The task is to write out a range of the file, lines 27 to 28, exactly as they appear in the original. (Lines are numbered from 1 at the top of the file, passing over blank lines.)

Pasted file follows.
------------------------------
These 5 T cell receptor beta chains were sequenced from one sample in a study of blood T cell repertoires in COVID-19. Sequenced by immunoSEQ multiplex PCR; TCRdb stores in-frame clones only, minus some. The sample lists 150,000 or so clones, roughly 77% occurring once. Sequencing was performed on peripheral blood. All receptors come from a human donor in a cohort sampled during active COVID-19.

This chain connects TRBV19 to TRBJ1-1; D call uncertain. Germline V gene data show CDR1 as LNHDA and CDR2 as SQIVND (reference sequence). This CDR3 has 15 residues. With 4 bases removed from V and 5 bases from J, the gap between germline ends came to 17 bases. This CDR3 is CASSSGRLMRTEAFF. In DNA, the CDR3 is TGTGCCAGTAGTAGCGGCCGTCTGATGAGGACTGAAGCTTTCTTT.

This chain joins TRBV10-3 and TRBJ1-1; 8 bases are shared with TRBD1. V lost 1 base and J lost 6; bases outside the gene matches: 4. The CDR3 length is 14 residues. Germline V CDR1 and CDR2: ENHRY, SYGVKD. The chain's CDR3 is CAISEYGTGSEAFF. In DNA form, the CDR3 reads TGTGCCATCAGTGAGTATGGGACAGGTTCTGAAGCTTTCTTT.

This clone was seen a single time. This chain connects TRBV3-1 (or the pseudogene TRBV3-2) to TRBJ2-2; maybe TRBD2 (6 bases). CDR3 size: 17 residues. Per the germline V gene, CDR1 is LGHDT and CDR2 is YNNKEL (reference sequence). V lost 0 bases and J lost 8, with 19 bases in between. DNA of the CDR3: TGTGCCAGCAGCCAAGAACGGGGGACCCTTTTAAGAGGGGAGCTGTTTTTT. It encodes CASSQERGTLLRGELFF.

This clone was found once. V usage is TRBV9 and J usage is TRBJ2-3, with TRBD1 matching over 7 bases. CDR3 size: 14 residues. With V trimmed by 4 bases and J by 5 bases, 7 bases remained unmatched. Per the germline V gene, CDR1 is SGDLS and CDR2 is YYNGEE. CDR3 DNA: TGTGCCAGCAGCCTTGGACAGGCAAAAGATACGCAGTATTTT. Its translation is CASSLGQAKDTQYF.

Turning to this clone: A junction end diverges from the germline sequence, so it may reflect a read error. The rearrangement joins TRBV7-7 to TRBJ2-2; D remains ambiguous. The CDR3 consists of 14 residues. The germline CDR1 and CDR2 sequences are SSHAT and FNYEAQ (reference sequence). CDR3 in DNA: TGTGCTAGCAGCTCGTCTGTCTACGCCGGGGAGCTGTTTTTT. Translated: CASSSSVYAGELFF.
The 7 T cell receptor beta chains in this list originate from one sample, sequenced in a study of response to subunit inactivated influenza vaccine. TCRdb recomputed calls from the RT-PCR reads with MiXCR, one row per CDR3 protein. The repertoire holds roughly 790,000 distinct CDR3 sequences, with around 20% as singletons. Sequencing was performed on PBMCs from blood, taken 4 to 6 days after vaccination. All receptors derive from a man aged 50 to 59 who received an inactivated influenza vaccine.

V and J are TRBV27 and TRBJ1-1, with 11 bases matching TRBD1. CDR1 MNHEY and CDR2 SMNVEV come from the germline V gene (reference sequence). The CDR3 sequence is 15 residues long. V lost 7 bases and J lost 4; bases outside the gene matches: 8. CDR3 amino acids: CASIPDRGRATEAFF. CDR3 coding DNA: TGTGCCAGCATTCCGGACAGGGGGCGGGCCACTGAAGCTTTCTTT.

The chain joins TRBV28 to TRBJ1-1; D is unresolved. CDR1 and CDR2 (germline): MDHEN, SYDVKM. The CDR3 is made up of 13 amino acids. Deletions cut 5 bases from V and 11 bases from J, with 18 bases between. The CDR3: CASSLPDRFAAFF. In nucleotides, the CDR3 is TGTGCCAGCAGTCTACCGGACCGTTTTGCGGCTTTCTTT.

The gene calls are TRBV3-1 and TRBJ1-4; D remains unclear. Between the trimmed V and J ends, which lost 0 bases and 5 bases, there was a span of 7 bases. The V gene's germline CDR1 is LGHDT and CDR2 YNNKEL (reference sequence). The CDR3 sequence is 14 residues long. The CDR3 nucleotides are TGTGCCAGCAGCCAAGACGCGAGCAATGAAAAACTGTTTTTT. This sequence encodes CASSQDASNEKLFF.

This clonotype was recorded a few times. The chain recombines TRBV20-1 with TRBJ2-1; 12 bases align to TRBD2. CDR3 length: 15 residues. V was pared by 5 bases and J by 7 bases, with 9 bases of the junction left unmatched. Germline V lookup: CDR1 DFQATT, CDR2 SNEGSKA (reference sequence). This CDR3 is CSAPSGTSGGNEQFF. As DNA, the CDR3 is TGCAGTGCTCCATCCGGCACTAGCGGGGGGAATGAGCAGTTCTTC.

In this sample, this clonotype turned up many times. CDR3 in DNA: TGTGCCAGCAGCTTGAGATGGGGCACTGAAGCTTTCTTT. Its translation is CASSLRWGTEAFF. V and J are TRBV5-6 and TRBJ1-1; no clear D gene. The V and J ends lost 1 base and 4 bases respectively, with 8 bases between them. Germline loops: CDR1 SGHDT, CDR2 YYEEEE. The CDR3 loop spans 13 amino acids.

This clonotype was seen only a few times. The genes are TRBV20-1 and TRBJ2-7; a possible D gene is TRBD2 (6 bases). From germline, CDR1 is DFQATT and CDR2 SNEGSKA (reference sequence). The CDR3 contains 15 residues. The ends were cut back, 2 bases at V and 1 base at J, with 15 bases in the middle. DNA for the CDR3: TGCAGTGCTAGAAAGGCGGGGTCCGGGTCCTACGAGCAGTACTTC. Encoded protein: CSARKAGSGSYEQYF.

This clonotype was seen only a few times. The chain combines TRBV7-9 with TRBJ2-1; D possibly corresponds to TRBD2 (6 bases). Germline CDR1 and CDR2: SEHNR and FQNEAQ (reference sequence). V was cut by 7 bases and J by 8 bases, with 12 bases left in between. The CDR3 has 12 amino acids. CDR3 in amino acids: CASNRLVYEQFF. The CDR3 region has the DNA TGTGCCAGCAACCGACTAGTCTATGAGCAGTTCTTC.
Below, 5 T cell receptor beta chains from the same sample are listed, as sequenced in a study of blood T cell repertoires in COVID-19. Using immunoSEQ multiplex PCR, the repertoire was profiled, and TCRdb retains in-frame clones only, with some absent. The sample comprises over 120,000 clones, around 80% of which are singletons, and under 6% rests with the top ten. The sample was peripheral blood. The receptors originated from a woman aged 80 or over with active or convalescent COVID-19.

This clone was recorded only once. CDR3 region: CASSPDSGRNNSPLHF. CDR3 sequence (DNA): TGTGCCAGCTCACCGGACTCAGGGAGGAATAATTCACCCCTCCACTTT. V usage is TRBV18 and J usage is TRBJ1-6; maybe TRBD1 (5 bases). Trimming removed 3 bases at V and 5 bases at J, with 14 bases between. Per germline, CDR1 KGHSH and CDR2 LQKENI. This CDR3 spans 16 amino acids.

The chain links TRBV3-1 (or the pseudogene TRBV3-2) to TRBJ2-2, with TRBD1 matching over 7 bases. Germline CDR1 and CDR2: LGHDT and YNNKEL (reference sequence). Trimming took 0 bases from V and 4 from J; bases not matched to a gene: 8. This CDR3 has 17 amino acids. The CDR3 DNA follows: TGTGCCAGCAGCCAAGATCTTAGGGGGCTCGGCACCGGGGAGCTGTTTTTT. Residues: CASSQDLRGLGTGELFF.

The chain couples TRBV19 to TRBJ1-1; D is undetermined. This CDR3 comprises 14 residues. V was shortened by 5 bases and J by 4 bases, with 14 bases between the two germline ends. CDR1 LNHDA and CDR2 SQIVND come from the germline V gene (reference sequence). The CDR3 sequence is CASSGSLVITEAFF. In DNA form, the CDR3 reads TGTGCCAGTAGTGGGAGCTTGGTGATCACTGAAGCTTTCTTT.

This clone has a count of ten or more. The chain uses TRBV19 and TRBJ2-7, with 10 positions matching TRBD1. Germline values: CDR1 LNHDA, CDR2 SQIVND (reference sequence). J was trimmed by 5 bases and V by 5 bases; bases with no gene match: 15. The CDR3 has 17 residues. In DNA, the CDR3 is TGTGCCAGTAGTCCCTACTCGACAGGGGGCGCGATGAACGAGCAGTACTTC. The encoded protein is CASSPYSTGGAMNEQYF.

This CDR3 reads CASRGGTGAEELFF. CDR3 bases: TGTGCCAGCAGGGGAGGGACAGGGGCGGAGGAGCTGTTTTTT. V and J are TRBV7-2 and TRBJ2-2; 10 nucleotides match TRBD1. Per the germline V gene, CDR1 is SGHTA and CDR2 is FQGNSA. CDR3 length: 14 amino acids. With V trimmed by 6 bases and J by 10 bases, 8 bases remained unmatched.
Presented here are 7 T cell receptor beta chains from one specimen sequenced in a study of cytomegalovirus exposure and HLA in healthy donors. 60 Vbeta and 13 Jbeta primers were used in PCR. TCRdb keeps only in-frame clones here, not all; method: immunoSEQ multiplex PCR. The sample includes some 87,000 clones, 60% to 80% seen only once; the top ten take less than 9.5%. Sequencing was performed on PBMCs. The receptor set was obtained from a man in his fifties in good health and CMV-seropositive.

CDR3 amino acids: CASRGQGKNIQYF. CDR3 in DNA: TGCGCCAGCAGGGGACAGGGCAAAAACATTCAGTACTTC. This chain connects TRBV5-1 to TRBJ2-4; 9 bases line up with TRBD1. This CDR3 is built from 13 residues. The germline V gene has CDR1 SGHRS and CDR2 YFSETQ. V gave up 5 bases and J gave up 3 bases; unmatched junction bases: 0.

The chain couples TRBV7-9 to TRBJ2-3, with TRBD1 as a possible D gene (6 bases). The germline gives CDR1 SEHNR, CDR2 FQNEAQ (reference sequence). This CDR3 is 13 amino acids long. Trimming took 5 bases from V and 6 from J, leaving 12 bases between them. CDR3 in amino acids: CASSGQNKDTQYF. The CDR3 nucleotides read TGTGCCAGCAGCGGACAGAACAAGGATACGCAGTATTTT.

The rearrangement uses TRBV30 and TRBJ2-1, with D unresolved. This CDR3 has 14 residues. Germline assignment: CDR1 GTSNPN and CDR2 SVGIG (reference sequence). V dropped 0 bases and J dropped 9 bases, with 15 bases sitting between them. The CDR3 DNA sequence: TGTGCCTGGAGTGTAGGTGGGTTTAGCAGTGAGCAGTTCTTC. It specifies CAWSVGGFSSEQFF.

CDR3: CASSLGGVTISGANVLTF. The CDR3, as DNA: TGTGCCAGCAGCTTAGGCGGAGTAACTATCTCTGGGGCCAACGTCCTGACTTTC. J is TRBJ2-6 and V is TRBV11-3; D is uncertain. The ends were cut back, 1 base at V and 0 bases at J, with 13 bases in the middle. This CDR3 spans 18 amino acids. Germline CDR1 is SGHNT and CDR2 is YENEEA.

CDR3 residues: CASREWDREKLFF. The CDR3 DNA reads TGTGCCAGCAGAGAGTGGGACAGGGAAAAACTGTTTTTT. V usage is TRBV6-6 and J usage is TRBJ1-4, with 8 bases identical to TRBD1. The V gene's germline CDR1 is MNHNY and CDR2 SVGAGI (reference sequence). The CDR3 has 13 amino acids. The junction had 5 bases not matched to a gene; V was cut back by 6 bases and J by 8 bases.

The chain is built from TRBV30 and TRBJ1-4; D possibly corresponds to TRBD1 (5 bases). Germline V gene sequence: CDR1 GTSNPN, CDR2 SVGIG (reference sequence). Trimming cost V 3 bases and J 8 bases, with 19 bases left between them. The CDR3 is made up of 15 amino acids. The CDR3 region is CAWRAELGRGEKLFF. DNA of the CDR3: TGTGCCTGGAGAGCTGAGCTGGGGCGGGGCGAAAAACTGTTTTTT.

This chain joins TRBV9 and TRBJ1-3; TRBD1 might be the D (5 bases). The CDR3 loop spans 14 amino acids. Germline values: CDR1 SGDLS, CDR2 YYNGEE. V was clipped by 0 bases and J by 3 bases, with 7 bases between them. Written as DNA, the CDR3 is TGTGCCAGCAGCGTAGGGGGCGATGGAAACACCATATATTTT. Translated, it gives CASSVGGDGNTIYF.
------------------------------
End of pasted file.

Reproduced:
The chain is built from TRBV30 and TRBJ1-4; D possibly corresponds to TRBD1 (5 bases). Germline V gene sequence: CDR1 GTSNPN, CDR2 SVGIG (reference sequence). Trimming cost V 3 bases and J 8 bases, with 19 bases left between them. The CDR3 is made up of 15 amino acids. The CDR3 region is CAWRAELGRGEKLFF. DNA of the CDR3: TGTGCCTGGAGAGCTGAGCTGGGGCGGGGCGAAAAACTGTTTTTT.

This chain joins TRBV9 and TRBJ1-3; TRBD1 might be the D (5 bases). The CDR3 loop spans 14 amino acids. Germline values: CDR1 SGDLS, CDR2 YYNGEE. V was clipped by 0 bases and J by 3 bases, with 7 bases between them. Written as DNA, the CDR3 is TGTGCCAGCAGCGTAGGGGGCGATGGAAACACCATATATTTT. Translated, it gives CASSVGGDGNTIYF.